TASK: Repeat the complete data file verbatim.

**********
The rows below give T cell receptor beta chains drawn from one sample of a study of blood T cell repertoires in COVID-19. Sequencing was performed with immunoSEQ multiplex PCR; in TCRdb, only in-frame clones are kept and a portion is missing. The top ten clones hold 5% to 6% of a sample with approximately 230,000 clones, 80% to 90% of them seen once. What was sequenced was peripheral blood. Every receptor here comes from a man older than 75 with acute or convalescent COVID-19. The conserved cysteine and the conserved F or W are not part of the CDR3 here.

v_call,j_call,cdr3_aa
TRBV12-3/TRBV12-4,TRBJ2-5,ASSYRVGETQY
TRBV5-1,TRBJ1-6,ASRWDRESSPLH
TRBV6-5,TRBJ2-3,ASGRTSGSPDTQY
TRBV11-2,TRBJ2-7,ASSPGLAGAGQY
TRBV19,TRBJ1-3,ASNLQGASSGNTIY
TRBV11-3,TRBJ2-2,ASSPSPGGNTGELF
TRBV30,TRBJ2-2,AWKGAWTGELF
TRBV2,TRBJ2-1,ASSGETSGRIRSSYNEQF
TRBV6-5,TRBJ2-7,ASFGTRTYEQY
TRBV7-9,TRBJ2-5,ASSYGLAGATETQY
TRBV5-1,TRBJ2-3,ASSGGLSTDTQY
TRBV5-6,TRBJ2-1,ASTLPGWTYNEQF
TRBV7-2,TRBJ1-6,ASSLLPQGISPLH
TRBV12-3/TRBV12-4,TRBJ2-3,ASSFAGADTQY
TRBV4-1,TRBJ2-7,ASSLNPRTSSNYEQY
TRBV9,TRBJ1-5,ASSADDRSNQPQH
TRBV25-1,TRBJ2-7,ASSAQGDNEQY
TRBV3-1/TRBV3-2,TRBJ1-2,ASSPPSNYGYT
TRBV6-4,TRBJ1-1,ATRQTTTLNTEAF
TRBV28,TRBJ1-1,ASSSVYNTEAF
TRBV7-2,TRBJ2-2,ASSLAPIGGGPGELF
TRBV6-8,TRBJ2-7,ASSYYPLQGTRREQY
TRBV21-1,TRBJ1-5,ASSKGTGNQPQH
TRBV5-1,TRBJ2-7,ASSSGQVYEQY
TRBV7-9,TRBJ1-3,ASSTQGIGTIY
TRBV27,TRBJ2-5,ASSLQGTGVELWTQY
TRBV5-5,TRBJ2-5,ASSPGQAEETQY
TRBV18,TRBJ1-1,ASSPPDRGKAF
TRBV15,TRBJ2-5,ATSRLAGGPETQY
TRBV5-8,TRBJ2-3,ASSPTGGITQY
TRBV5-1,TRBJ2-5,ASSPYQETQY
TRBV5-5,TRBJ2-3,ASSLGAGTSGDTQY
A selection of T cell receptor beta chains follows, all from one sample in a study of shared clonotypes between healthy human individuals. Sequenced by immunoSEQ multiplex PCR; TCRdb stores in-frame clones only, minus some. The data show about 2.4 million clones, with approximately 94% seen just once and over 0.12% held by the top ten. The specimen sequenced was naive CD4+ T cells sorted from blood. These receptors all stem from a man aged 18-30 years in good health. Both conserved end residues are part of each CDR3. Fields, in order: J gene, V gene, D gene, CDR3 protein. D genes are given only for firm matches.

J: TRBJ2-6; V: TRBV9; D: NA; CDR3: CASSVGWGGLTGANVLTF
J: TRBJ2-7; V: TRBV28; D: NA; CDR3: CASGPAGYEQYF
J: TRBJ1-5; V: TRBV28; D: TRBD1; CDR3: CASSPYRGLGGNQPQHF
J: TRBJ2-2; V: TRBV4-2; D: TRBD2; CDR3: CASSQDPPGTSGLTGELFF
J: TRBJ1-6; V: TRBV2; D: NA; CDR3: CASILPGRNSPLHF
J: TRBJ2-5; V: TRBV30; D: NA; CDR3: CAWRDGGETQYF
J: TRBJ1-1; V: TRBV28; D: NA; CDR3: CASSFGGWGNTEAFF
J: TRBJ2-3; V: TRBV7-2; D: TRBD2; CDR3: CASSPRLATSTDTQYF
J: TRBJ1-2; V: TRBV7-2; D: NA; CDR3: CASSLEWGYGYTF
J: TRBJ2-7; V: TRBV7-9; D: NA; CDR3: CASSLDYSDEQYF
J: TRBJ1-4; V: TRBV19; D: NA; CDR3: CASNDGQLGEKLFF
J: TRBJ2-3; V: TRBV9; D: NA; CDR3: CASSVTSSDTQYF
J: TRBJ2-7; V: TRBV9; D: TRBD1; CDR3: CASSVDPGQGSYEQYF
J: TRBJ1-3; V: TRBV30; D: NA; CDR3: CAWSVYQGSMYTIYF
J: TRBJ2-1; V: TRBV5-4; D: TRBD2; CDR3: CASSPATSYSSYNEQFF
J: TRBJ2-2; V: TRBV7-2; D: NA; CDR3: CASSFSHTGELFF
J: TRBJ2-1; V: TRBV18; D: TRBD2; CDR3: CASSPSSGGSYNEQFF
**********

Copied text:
The rows below give T cell receptor beta chains drawn from one sample of a study of blood T cell repertoires in COVID-19. Sequencing was performed with immunoSEQ multiplex PCR; in TCRdb, only in-frame clones are kept and a portion is missing. The top ten clones hold 5% to 6% of a sample with approximately 230,000 clones, 80% to 90% of them seen once. What was sequenced was peripheral blood. Every receptor here comes from a man older than 75 with acute or convalescent COVID-19. The conserved cysteine and the conserved F or W are not part of the CDR3 here.

v_call,j_call,cdr3_aa
TRBV12-3/TRBV12-4,TRBJ2-5,ASSYRVGETQY
TRBV5-1,TRBJ1-6,ASRWDRESSPLH
TRBV6-5,TRBJ2-3,ASGRTSGSPDTQY
TRBV11-2,TRBJ2-7,ASSPGLAGAGQY
TRBV19,TRBJ1-3,ASNLQGASSGNTIY
TRBV11-3,TRBJ2-2,ASSPSPGGNTGELF
TRBV30,TRBJ2-2,AWKGAWTGELF
TRBV2,TRBJ2-1,ASSGETSGRIRSSYNEQF
TRBV6-5,TRBJ2-7,ASFGTRTYEQY
TRBV7-9,TRBJ2-5,ASSYGLAGATETQY
TRBV5-1,TRBJ2-3,ASSGGLSTDTQY
TRBV5-6,TRBJ2-1,ASTLPGWTYNEQF
TRBV7-2,TRBJ1-6,ASSLLPQGISPLH
TRBV12-3/TRBV12-4,TRBJ2-3,ASSFAGADTQY
TRBV4-1,TRBJ2-7,ASSLNPRTSSNYEQY
TRBV9,TRBJ1-5,ASSADDRSNQPQH
TRBV25-1,TRBJ2-7,ASSAQGDNEQY
TRBV3-1/TRBV3-2,TRBJ1-2,ASSPPSNYGYT
TRBV6-4,TRBJ1-1,ATRQTTTLNTEAF
TRBV28,TRBJ1-1,ASSSVYNTEAF
TRBV7-2,TRBJ2-2,ASSLAPIGGGPGELF
TRBV6-8,TRBJ2-7,ASSYYPLQGTRREQY
TRBV21-1,TRBJ1-5,ASSKGTGNQPQH
TRBV5-1,TRBJ2-7,ASSSGQVYEQY
TRBV7-9,TRBJ1-3,ASSTQGIGTIY
TRBV27,TRBJ2-5,ASSLQGTGVELWTQY
TRBV5-5,TRBJ2-5,ASSPGQAEETQY
TRBV18,TRBJ1-1,ASSPPDRGKAF
TRBV15,TRBJ2-5,ATSRLAGGPETQY
TRBV5-8,TRBJ2-3,ASSPTGGITQY
TRBV5-1,TRBJ2-5,ASSPYQETQY
TRBV5-5,TRBJ2-3,ASSLGAGTSGDTQY
A selection of T cell receptor beta chains follows, all from one sample in a study of shared clonotypes between healthy human individuals. Sequenced by immunoSEQ multiplex PCR; TCRdb stores in-frame clones only, minus some. The data show about 2.4 million clones, with approximately 94% seen just once and over 0.12% held by the top ten. The specimen sequenced was naive CD4+ T cells sorted from blood. These receptors all stem from a man aged 18-30 years in good health. Both conserved end residues are part of each CDR3. Fields, in order: J gene, V gene, D gene, CDR3 protein. D genes are given only for firm matches.

J: TRBJ2-6; V: TRBV9; D: NA; CDR3: CASSVGWGGLTGANVLTF
J: TRBJ2-7; V: TRBV28; D: NA; CDR3: CASGPAGYEQYF
J: TRBJ1-5; V: TRBV28; D: TRBD1; CDR3: CASSPYRGLGGNQPQHF
J: TRBJ2-2; V: TRBV4-2; D: TRBD2; CDR3: CASSQDPPGTSGLTGELFF
J: TRBJ1-6; V: TRBV2; D: NA; CDR3: CASILPGRNSPLHF
J: TRBJ2-5; V: TRBV30; D: NA; CDR3: CAWRDGGETQYF
J: TRBJ1-1; V: TRBV28; D: NA; CDR3: CASSFGGWGNTEAFF
J: TRBJ2-3; V: TRBV7-2; D: TRBD2; CDR3: CASSPRLATSTDTQYF
J: TRBJ1-2; V: TRBV7-2; D: NA; CDR3: CASSLEWGYGYTF
J: TRBJ2-7; V: TRBV7-9; D: NA; CDR3: CASSLDYSDEQYF
J: TRBJ1-4; V: TRBV19; D: NA; CDR3: CASNDGQLGEKLFF
J: TRBJ2-3; V: TRBV9; D: NA; CDR3: CASSVTSSDTQYF
J: TRBJ2-7; V: TRBV9; D: TRBD1; CDR3: CASSVDPGQGSYEQYF
J: TRBJ1-3; V: TRBV30; D: NA; CDR3: CAWSVYQGSMYTIYF
J: TRBJ2-1; V: TRBV5-4; D: TRBD2; CDR3: CASSPATSYSSYNEQFF
J: TRBJ2-2; V: TRBV7-2; D: NA; CDR3: CASSFSHTGELFF
J: TRBJ2-1; V: TRBV18; D: TRBD2; CDR3: CASSPSSGGSYNEQFF